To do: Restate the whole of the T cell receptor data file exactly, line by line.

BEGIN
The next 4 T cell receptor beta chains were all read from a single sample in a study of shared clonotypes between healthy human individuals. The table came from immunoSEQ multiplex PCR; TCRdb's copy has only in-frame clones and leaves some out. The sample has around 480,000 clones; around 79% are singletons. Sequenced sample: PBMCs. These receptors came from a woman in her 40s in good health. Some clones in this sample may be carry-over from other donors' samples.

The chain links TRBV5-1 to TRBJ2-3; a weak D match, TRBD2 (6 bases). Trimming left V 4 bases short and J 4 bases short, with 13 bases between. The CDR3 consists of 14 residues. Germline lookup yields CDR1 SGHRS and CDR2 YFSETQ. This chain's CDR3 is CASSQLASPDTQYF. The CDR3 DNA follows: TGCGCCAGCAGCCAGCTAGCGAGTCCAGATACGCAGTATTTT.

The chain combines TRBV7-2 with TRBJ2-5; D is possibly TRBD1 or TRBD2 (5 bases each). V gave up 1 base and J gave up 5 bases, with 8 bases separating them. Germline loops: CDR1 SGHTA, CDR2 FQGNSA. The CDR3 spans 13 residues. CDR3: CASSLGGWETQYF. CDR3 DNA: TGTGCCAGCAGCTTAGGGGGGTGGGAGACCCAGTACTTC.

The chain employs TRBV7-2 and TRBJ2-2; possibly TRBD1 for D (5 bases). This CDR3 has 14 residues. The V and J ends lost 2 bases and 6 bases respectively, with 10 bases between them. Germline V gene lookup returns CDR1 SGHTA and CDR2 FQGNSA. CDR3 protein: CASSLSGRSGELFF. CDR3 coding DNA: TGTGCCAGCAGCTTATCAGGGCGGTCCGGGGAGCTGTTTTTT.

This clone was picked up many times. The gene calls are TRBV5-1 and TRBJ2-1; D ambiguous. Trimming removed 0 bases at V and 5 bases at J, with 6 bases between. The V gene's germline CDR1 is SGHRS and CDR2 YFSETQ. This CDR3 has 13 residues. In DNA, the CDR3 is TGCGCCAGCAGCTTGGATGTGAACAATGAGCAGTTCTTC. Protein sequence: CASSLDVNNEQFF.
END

The next 4 T cell receptor beta chains were all read from a single sample in a study of shared clonotypes between healthy human individuals. The table came from immunoSEQ multiplex PCR; TCRdb's copy has only in-frame clones and leaves some out. The sample has around 480,000 clones; around 79% are singletons. Sequenced sample: PBMCs. These receptors came from a woman in her 40s in good health. Some clones in this sample may be carry-over from other donors' samples.

The chain links TRBV5-1 to TRBJ2-3; a weak D match, TRBD2 (6 bases). Trimming left V 4 bases short and J 4 bases short, with 13 bases between. The CDR3 consists of 14 residues. Germline lookup yields CDR1 SGHRS and CDR2 YFSETQ. This chain's CDR3 is CASSQLASPDTQYF. The CDR3 DNA follows: TGCGCCAGCAGCCAGCTAGCGAGTCCAGATACGCAGTATTTT.

The chain combines TRBV7-2 with TRBJ2-5; D is possibly TRBD1 or TRBD2 (5 bases each). V gave up 1 base and J gave up 5 bases, with 8 bases separating them. Germline loops: CDR1 SGHTA, CDR2 FQGNSA. The CDR3 spans 13 residues. CDR3: CASSLGGWETQYF. CDR3 DNA: TGTGCCAGCAGCTTAGGGGGGTGGGAGACCCAGTACTTC.

The chain employs TRBV7-2 and TRBJ2-2; possibly TRBD1 for D (5 bases). This CDR3 has 14 residues. The V and J ends lost 2 bases and 6 bases respectively, with 10 bases between them. Germline V gene lookup returns CDR1 SGHTA and CDR2 FQGNSA. CDR3 protein: CASSLSGRSGELFF. CDR3 coding DNA: TGTGCCAGCAGCTTATCAGGGCGGTCCGGGGAGCTGTTTTTT.

This clone was picked up many times. The gene calls are TRBV5-1 and TRBJ2-1; D ambiguous. Trimming removed 0 bases at V and 5 bases at J, with 6 bases between. The V gene's germline CDR1 is SGHRS and CDR2 YFSETQ. This CDR3 has 13 residues. In DNA, the CDR3 is TGCGCCAGCAGCTTGGATGTGAACAATGAGCAGTTCTTC. Protein sequence: CASSLDVNNEQFF.